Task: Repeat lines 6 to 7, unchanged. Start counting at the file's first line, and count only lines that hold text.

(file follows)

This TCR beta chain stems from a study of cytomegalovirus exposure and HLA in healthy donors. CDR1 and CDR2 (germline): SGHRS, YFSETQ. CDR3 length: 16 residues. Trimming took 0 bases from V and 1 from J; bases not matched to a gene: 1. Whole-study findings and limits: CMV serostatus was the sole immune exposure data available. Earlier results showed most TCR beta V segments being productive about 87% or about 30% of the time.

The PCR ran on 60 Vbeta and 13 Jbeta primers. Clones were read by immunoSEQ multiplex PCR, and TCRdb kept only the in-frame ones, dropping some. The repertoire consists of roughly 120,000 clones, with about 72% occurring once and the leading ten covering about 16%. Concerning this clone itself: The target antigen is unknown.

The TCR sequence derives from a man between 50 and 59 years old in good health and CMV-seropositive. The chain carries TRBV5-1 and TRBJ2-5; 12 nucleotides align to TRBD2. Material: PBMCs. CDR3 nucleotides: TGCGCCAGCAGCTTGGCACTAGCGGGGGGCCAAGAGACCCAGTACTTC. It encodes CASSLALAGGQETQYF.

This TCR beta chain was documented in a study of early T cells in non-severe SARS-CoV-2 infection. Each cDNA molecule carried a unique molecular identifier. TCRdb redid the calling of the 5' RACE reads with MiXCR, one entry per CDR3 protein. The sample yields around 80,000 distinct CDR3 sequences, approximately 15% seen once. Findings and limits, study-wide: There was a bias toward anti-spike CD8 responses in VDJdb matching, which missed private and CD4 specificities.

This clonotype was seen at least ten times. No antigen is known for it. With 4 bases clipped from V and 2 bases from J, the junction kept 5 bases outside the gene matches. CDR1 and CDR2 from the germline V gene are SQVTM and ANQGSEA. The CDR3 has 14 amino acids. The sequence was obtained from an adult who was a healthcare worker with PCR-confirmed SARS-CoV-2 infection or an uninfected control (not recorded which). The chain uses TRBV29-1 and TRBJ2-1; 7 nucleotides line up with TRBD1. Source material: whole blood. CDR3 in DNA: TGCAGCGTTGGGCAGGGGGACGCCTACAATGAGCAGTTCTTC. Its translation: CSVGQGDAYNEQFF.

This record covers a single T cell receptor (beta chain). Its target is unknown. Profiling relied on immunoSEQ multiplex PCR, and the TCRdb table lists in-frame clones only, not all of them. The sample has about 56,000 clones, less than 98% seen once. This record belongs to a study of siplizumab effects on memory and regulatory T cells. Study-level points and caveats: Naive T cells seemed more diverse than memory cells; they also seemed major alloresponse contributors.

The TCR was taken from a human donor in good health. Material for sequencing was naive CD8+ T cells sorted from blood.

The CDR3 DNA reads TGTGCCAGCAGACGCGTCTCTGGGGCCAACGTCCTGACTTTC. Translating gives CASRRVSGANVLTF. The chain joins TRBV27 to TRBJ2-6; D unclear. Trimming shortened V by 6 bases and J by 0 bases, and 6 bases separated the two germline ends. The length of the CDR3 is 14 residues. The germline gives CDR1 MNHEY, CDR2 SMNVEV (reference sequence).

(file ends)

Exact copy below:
This record covers a single T cell receptor (beta chain). Its target is unknown. Profiling relied on immunoSEQ multiplex PCR, and the TCRdb table lists in-frame clones only, not all of them. The sample has about 56,000 clones, less than 98% seen once. This record belongs to a study of siplizumab effects on memory and regulatory T cells. Study-level points and caveats: Naive T cells seemed more diverse than memory cells; they also seemed major alloresponse contributors.

The TCR was taken from a human donor in good health. Material for sequencing was naive CD8+ T cells sorted from blood.